At the very least CE2 should be the standard,,glad to see they’re getting revised..that being said, current CE1 is useless. In the case of back protectors, a CE1 will probably be ok for preventing muscular bruising and further abrasion at best…”Spine protection” is kind of a myth with any current back protector…at street speeds, wearing a CE1 back protector and nothing at all is almost the same thing, A direct or severe side impact to the largest disc in your spine will cause fracture at 10kn, the forces required decrease the smaller the discs get..the smallest disc will fracture from a direct force as small as 2kn..any bone in general has a direct impact tolerance of 4-6kn..although rare (13% of accidents are back related,,BUT,,from blows through the head or the side, causing severe lateral hyperflexion)..sorry to break the bubble, but a back protector won’t do anything for any of these..(not yet anyways!), ..best bet is to wear moto jeans or pants with hip pads,,a neck brace if you’ll be doing some hi-speed track racing..and at least a CE2 for those semi-rare back impacts…

    • owen

      Very Interesting! I always wonder how the physics of spine injury work and your answer really sheds some light on the whole ordeal. I still think a back protector is better than naught, but I suppose it doesn’t mean I should be counting on it to protect me from everything spine related.

      • Jhon Alexander

        Something is definitely better than nothing!…just don’t neglect the other areas,,axial loading on the spine is a lot more traumatic than a back impact…the fault lies squarely with manufacturers who don’t inform or outright mislead their consumers and the CE standards themselves. Folks mistakenly equate the minimum as the fracture limit of the bones in the respective area, those two are waaaay off from each other,,,

        • KevinB

          You’d think so, but back protectors were actually found to have a negative correlation with injury in a recent study. i.e. people with back protectors were injured more often than those who don’t wear one. I’m with JB below and still wear my CE2 D3O every day as I know I’m going to try and slide on my back if I can and I can’t see it not helping in that situation.

          It’s an interesting read nonetheless though, as I think it’s really the first scientific study on gear. http://www.georgeinstitute.org/sites/default/files/pdfs/Gear%20Study%201_George%20Instit_2011.pdf

    • http://twitter.com/KeyserBroze JB

      This is an accurate assessment. Most (as in nearly all) spine injuries from motorcycling actually come from impacts to the hip, shoulders or neck/head, with the energy being transferred into the spine. A spine protector does nothing to stop these injuries. However, the spine protector offers moderate protection against abrasion injuries from slides or falls directly onto the back, falls that wouldn’t otherwise fracture your vertebra (loop a wheelie and you’ll know what I mean). I regards to the slide, if you watch racers who go down, you’ll notice that if they ever get a chance to stabilize in the slide, it’s usually on their back. A back protector won’t save your spine, but it can make the difference between getting up and riding the same day or having to take a week off because of a bruised or torn up back.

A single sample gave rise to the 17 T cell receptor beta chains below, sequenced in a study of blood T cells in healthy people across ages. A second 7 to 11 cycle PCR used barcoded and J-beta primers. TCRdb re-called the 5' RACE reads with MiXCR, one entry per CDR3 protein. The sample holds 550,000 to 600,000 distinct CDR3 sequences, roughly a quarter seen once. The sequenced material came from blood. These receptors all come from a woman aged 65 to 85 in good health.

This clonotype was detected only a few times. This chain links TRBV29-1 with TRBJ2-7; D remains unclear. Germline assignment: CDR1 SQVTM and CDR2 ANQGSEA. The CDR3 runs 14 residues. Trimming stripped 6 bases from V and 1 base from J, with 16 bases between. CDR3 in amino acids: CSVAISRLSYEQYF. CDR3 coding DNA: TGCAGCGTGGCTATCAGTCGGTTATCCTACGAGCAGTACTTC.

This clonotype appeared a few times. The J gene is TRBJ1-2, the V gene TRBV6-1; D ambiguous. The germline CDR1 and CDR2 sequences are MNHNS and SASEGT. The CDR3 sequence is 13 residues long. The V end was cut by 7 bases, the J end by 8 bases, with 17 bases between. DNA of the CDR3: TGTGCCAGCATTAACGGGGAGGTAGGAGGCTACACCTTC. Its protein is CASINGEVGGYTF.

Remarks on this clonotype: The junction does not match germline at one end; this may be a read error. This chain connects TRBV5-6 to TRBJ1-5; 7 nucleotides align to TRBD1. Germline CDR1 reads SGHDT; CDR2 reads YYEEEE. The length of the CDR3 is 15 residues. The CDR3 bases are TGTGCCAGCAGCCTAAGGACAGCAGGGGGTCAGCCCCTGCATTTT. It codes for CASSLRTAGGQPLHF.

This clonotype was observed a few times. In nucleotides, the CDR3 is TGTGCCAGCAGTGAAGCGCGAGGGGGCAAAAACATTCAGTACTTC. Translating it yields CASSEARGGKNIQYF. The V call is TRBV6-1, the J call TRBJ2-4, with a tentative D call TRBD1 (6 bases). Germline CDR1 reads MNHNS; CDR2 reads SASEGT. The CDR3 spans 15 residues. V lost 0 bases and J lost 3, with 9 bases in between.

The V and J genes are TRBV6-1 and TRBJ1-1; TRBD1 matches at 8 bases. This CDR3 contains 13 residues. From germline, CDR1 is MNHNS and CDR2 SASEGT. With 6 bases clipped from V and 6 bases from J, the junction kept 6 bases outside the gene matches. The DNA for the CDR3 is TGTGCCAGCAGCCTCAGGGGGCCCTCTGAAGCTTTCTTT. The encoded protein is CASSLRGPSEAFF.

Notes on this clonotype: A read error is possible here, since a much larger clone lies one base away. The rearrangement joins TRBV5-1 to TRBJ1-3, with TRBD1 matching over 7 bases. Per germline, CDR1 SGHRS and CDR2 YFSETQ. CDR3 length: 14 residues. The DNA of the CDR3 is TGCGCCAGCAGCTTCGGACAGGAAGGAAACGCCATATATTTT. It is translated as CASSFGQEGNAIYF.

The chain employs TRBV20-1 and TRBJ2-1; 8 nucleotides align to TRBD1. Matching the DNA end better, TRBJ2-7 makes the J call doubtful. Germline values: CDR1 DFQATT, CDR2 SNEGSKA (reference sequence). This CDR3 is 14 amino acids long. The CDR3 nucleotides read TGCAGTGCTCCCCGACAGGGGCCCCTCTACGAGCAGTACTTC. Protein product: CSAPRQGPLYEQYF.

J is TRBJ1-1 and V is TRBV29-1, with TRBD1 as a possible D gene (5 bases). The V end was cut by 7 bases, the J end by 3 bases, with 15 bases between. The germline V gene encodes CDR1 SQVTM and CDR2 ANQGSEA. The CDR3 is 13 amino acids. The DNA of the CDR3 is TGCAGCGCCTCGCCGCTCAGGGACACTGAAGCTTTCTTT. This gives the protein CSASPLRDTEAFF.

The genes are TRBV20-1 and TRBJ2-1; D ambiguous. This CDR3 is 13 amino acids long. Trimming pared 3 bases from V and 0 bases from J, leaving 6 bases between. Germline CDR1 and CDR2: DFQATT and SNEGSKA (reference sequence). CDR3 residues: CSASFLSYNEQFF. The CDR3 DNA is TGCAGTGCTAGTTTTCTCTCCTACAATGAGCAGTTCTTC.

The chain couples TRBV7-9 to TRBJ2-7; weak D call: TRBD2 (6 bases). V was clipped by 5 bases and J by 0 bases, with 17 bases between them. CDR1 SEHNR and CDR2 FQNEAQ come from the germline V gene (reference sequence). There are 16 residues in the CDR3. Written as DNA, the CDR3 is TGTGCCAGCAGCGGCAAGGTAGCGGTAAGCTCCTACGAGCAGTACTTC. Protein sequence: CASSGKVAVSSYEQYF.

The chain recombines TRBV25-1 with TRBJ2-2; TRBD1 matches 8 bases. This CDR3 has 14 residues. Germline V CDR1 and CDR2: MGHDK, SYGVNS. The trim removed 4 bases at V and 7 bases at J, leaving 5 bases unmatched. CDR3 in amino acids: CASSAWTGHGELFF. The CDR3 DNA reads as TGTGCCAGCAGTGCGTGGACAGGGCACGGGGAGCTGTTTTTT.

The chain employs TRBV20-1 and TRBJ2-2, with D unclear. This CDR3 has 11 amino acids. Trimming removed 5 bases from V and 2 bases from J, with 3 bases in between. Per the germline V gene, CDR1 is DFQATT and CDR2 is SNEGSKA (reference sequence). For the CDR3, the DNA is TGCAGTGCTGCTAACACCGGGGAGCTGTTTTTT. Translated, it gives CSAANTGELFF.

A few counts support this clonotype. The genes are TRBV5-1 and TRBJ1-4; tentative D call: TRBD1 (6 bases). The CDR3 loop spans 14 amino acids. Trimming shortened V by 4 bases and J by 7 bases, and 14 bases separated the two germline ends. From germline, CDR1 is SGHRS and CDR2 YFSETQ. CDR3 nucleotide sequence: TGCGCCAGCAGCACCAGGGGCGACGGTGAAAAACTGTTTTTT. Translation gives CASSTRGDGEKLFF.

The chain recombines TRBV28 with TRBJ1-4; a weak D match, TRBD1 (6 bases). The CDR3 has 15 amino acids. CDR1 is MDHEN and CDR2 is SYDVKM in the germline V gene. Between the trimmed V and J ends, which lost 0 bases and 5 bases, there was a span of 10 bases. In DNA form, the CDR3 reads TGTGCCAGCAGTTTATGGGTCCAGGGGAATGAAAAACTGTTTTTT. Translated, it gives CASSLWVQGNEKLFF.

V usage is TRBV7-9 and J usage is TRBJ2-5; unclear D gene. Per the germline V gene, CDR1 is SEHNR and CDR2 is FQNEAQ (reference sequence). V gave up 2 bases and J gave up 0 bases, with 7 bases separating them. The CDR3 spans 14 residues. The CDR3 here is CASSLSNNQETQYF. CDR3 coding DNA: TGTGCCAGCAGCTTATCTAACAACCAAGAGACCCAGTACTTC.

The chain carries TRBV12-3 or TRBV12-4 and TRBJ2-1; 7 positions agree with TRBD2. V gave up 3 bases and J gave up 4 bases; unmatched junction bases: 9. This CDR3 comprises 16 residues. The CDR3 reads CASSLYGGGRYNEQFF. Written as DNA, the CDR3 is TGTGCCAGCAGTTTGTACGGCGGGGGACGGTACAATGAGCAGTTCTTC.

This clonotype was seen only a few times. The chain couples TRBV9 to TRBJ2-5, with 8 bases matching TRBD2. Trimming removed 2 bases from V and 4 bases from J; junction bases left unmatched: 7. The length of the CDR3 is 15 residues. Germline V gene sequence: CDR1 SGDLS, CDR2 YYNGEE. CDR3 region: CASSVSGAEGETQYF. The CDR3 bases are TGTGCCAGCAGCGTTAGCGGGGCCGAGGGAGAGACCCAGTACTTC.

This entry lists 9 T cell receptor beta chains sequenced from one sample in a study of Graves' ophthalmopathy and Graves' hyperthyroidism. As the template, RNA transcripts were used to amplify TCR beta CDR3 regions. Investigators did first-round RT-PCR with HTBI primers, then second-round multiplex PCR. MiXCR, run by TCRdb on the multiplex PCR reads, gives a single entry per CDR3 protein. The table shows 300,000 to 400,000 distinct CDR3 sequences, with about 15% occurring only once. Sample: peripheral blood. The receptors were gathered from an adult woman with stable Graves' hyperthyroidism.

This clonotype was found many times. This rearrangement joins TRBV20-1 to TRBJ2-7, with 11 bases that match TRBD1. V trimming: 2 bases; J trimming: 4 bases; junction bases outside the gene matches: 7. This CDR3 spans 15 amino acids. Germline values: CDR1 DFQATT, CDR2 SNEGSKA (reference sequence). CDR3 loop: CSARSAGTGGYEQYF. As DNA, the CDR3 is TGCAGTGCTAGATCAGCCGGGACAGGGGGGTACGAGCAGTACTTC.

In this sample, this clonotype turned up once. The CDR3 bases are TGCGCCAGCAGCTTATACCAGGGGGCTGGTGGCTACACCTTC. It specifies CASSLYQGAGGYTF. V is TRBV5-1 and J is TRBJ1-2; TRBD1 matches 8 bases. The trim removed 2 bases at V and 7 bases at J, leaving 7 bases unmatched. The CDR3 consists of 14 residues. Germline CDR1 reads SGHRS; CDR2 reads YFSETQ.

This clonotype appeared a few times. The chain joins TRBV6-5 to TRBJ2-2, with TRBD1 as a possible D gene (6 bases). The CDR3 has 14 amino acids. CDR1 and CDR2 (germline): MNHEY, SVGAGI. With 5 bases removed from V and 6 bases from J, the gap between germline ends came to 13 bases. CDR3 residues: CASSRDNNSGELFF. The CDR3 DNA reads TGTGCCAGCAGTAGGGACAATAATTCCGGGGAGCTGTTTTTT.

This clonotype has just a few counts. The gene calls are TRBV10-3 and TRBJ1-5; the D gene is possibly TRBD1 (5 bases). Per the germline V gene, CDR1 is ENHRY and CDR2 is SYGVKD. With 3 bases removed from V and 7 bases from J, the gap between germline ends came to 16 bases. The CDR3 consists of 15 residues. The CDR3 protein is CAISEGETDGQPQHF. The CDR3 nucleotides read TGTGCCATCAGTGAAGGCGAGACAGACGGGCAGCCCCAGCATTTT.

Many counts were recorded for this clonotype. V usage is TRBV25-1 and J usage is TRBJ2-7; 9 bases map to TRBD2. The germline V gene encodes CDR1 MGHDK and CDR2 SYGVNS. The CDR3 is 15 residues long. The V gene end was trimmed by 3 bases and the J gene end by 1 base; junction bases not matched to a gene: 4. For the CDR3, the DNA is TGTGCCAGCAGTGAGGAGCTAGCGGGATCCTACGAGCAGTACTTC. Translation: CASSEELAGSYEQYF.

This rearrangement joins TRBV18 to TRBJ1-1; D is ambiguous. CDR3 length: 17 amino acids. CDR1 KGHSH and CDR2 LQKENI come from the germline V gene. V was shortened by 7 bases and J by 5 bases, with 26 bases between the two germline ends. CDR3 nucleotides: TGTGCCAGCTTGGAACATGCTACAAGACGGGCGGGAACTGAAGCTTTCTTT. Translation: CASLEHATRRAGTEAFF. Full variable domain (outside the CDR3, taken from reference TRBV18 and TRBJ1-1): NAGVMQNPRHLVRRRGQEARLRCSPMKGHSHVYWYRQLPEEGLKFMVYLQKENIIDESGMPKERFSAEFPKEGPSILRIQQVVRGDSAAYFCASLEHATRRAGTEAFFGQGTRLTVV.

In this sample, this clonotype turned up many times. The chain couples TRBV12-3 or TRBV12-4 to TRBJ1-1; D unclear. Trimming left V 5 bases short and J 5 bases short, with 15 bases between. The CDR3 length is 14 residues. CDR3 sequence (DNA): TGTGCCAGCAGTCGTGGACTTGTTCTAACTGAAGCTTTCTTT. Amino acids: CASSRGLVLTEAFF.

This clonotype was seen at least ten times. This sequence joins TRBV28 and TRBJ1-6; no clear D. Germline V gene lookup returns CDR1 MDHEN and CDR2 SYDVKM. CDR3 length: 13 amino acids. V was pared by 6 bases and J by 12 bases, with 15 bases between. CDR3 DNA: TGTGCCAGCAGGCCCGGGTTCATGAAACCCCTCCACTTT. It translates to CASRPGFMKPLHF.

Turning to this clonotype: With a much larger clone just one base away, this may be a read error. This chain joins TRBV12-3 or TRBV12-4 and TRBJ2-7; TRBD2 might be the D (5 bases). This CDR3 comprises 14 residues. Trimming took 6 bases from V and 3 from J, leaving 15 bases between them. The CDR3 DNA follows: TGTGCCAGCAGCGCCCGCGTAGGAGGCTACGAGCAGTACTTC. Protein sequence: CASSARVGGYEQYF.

• Ballzach

    Can Joe Blow on the street buy a set of these to retrofit into his own jacket? And where might they be found?

    • Mykola

      This right here, for everyone not particularly interested in buying an(other) adventure jacket

    • KevinB

      These sound new, but probably in time. I bought a set of first gen D3O stuff for some of my gear and it went in without a hitch. http://www.revzilla.com/search?query=d3o&commit=Search

      • http://metabomber.com/ Jesse

        Nice find. Looks like I need to do some measuring and retro fit my favored perf’d leather jacket with some 3DO love.

        • http://RideApart.com/ Wes Siler

          Existing D3O products are no safer than other armor and don’t work great as a retrofit since they’re much smaller than most of the armor pockets out there. If a jacket is cut for traditional/bulky armor, it’s not going to get any less bulgy by adding D3O and that armor will literally swim around inside the jacket.

          Alpinestars Bio Armor IS safer than most existing armor in jackets (it’s not up there with the GP armor in good leather suits and whatnot) and DOES make a good retrofit.

          • http://metabomber.com/ Jesse

            Well then. Looks like my trust ol’ Icon jacket is getting some A* underpinnings. Thanks for the heads up, Wes.

          • KevinB

            I only got the D3O for hip and back but I didn’t have any issues fitting either. If anything, it’s a little tight. The back protector is definitely an improvement over the standard one as it’s CE2 rated (while the bioarmor one is only CE1). That said, I went with bioarmor for shoulders and elbows, mainly because it’s relatively cheap.

            • http://RideApart.com/ Wes Siler

              I’ve got a CE 2 D3O back protector in one of my Astars jackets. As you say, it’s great. Same size/thickness as their CE1 item while being softer and more flexible.

  • Mark Vizcarra

    If this stuff is so awesome, why isn’t used on helmets?

    • http://RideApart.com/ Wes Siler

      Helmets are pretty different creatures.

  • fletchty

    Has anyone tried retrofitting D30 or the Alpinestars BioArmor into a roland sands ronin jacket (or other RSD jackets)

  • Strafer

    Can this material be used in a helmet?
    Because helmets are huge these days and one time use
    Maybe they could use it to make a slimmer helmet that is possibly multiple use

  • Mark

    Does anyone knows an Europe based seller of the Xergo protectors?

    Rezvilla doesn’t ship under 300$ to Europe and i want inly the xergo pads (if revzilla sells these)

  • DragosStefan

    Sas-Tec have even better numbers, why aren’t they mentioned? The article reads a bit like an advertorial.